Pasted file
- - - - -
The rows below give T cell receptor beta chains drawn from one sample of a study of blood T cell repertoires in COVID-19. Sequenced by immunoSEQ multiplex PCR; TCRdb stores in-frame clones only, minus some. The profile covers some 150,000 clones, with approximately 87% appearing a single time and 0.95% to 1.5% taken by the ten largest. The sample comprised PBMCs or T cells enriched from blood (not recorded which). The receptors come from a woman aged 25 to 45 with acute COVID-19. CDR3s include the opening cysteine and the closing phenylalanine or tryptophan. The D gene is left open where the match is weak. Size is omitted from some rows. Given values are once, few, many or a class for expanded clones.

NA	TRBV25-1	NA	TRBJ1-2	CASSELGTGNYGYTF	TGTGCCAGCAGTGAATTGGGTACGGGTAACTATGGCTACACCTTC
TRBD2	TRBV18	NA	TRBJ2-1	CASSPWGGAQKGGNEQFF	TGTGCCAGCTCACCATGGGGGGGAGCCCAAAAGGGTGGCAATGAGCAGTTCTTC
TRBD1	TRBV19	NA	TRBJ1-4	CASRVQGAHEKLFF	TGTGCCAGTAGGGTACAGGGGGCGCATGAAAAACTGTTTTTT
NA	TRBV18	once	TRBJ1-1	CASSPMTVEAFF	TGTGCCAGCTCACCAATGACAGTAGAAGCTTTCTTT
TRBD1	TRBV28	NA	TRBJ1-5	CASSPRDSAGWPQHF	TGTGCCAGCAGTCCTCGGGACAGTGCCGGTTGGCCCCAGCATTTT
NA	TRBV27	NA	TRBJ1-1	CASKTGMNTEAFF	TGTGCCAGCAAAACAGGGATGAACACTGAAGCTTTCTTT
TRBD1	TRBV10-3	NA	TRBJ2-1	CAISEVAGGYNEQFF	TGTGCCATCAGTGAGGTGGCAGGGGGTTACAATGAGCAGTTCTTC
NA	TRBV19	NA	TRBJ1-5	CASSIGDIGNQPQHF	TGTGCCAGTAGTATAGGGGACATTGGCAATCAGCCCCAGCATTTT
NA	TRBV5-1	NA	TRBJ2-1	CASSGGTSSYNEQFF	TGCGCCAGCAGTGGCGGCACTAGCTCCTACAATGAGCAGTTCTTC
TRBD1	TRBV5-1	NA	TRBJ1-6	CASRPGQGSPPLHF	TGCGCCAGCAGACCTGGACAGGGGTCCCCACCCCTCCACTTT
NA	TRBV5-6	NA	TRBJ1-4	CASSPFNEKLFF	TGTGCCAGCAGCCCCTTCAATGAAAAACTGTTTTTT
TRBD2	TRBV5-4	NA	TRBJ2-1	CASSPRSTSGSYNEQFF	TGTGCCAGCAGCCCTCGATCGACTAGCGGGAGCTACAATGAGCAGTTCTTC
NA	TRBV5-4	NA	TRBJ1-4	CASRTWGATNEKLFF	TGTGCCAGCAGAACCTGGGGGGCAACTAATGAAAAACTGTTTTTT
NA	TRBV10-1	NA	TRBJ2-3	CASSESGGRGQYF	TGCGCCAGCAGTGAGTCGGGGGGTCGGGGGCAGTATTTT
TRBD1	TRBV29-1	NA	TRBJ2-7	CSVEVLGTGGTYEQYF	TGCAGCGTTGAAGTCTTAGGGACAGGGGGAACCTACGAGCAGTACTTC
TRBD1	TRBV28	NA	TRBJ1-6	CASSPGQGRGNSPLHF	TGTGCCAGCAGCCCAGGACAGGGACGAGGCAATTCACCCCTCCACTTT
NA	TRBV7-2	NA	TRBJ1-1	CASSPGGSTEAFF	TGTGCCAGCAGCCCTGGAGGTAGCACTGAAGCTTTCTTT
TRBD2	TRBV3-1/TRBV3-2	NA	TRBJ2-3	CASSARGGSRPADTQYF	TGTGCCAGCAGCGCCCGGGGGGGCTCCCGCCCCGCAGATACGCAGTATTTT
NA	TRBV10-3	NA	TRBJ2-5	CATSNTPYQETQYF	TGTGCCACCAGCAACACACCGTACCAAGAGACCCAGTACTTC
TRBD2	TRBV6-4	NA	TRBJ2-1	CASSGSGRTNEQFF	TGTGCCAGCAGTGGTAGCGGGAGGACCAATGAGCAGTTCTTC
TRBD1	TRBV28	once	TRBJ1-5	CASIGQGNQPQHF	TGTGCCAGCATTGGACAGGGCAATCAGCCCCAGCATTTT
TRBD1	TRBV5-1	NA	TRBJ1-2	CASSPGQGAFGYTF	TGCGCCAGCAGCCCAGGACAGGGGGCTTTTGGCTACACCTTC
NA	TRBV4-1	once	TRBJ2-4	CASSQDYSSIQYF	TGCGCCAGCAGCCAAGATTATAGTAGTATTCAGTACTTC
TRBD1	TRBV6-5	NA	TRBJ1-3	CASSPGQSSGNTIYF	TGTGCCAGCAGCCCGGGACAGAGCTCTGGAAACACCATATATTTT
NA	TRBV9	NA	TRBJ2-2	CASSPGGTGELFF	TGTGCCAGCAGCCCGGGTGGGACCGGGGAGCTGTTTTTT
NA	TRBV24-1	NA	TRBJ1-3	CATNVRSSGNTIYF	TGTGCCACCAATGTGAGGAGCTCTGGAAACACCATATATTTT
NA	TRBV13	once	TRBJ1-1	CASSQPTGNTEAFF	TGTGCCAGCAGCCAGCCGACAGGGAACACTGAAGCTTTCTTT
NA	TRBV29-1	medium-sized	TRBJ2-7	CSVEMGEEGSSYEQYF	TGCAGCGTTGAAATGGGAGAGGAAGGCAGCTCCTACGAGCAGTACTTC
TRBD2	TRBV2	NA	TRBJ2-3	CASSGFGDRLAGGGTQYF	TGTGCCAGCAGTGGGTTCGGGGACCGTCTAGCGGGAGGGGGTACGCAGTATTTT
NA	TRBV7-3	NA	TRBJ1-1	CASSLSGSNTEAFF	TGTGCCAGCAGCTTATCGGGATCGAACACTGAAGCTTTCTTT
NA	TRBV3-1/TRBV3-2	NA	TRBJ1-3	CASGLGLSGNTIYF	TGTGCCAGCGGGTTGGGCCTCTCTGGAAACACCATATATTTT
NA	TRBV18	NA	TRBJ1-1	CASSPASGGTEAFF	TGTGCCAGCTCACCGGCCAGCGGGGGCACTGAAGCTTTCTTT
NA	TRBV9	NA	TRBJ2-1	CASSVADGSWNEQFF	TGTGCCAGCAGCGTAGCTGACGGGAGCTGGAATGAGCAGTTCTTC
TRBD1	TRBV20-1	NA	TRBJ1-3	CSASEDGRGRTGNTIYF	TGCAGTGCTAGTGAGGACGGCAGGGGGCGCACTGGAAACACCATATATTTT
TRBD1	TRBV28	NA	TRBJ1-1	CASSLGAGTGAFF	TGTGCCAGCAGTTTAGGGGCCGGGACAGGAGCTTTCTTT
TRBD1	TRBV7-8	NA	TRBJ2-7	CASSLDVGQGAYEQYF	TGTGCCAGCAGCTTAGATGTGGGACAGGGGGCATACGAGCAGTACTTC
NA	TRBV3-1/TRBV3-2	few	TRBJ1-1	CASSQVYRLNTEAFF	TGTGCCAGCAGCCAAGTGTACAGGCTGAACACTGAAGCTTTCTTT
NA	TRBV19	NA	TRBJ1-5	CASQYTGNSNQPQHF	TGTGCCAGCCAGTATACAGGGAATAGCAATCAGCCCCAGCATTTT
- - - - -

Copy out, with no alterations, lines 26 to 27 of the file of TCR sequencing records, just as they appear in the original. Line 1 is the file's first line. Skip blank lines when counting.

NA	TRBV9	NA	TRBJ2-2	CASSPGGTGELFF	TGTGCCAGCAGCCCGGGTGGGACCGGGGAGCTGTTTTTT
NA	TRBV24-1	NA	TRBJ1-3	CATNVRSSGNTIYF	TGTGCCACCAATGTGAGGAGCTCTGGAAACACCATATATTTT